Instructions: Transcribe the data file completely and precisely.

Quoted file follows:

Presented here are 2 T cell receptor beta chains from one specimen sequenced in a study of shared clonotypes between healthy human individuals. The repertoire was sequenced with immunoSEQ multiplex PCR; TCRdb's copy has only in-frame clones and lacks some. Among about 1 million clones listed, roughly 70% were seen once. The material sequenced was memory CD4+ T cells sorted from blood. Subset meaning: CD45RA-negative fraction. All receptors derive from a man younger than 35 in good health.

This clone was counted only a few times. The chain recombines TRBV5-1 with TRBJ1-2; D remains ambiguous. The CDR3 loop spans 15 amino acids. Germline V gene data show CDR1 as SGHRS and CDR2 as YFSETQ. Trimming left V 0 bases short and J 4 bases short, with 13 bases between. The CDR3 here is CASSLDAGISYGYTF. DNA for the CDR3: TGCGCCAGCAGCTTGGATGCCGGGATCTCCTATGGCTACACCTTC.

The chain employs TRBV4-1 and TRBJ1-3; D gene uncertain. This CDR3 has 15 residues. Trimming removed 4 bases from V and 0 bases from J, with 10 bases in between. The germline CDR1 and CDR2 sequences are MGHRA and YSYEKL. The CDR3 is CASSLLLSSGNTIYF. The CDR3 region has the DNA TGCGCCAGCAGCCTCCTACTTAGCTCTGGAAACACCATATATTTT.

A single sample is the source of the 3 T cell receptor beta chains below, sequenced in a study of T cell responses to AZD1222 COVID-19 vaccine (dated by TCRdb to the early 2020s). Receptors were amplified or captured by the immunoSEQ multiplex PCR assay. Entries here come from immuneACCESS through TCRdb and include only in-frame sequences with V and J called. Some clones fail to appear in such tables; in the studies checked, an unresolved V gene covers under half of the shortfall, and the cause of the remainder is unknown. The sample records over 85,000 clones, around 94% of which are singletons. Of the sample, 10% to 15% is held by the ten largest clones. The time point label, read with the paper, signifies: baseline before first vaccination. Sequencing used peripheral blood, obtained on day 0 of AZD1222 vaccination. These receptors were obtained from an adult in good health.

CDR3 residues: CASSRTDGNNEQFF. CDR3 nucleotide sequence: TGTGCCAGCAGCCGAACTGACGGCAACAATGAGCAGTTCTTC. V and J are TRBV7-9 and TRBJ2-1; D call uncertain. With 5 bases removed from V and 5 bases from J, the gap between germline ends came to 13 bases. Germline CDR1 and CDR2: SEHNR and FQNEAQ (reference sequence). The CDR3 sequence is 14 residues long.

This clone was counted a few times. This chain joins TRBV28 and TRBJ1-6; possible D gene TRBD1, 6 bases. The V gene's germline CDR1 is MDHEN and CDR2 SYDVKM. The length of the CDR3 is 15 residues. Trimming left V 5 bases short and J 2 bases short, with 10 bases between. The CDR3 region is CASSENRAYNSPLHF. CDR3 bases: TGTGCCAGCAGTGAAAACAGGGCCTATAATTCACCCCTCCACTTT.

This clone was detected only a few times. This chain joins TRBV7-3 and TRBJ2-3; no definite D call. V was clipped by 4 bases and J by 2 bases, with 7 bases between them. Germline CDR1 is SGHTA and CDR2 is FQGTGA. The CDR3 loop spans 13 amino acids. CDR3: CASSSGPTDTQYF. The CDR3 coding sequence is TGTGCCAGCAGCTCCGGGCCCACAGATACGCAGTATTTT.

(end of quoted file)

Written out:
Presented here are 2 T cell receptor beta chains from one specimen sequenced in a study of shared clonotypes between healthy human individuals. The repertoire was sequenced with immunoSEQ multiplex PCR; TCRdb's copy has only in-frame clones and lacks some. Among about 1 million clones listed, roughly 70% were seen once. The material sequenced was memory CD4+ T cells sorted from blood. Subset meaning: CD45RA-negative fraction. All receptors derive from a man younger than 35 in good health.

This clone was counted only a few times. The chain recombines TRBV5-1 with TRBJ1-2; D remains ambiguous. The CDR3 loop spans 15 amino acids. Germline V gene data show CDR1 as SGHRS and CDR2 as YFSETQ. Trimming left V 0 bases short and J 4 bases short, with 13 bases between. The CDR3 here is CASSLDAGISYGYTF. DNA for the CDR3: TGCGCCAGCAGCTTGGATGCCGGGATCTCCTATGGCTACACCTTC.

The chain employs TRBV4-1 and TRBJ1-3; D gene uncertain. This CDR3 has 15 residues. Trimming removed 4 bases from V and 0 bases from J, with 10 bases in between. The germline CDR1 and CDR2 sequences are MGHRA and YSYEKL. The CDR3 is CASSLLLSSGNTIYF. The CDR3 region has the DNA TGCGCCAGCAGCCTCCTACTTAGCTCTGGAAACACCATATATTTT.

A single sample is the source of the 3 T cell receptor beta chains below, sequenced in a study of T cell responses to AZD1222 COVID-19 vaccine (dated by TCRdb to the early 2020s). Receptors were amplified or captured by the immunoSEQ multiplex PCR assay. Entries here come from immuneACCESS through TCRdb and include only in-frame sequences with V and J called. Some clones fail to appear in such tables; in the studies checked, an unresolved V gene covers under half of the shortfall, and the cause of the remainder is unknown. The sample records over 85,000 clones, around 94% of which are singletons. Of the sample, 10% to 15% is held by the ten largest clones. The time point label, read with the paper, signifies: baseline before first vaccination. Sequencing used peripheral blood, obtained on day 0 of AZD1222 vaccination. These receptors were obtained from an adult in good health.

CDR3 residues: CASSRTDGNNEQFF. CDR3 nucleotide sequence: TGTGCCAGCAGCCGAACTGACGGCAACAATGAGCAGTTCTTC. V and J are TRBV7-9 and TRBJ2-1; D call uncertain. With 5 bases removed from V and 5 bases from J, the gap between germline ends came to 13 bases. Germline CDR1 and CDR2: SEHNR and FQNEAQ (reference sequence). The CDR3 sequence is 14 residues long.

This clone was counted a few times. This chain joins TRBV28 and TRBJ1-6; possible D gene TRBD1, 6 bases. The V gene's germline CDR1 is MDHEN and CDR2 SYDVKM. The length of the CDR3 is 15 residues. Trimming left V 5 bases short and J 2 bases short, with 10 bases between. The CDR3 region is CASSENRAYNSPLHF. CDR3 bases: TGTGCCAGCAGTGAAAACAGGGCCTATAATTCACCCCTCCACTTT.

This clone was detected only a few times. This chain joins TRBV7-3 and TRBJ2-3; no definite D call. V was clipped by 4 bases and J by 2 bases, with 7 bases between them. Germline CDR1 is SGHTA and CDR2 is FQGTGA. The CDR3 loop spans 13 amino acids. CDR3: CASSSGPTDTQYF. The CDR3 coding sequence is TGTGCCAGCAGCTCCGGGCCCACAGATACGCAGTATTTT.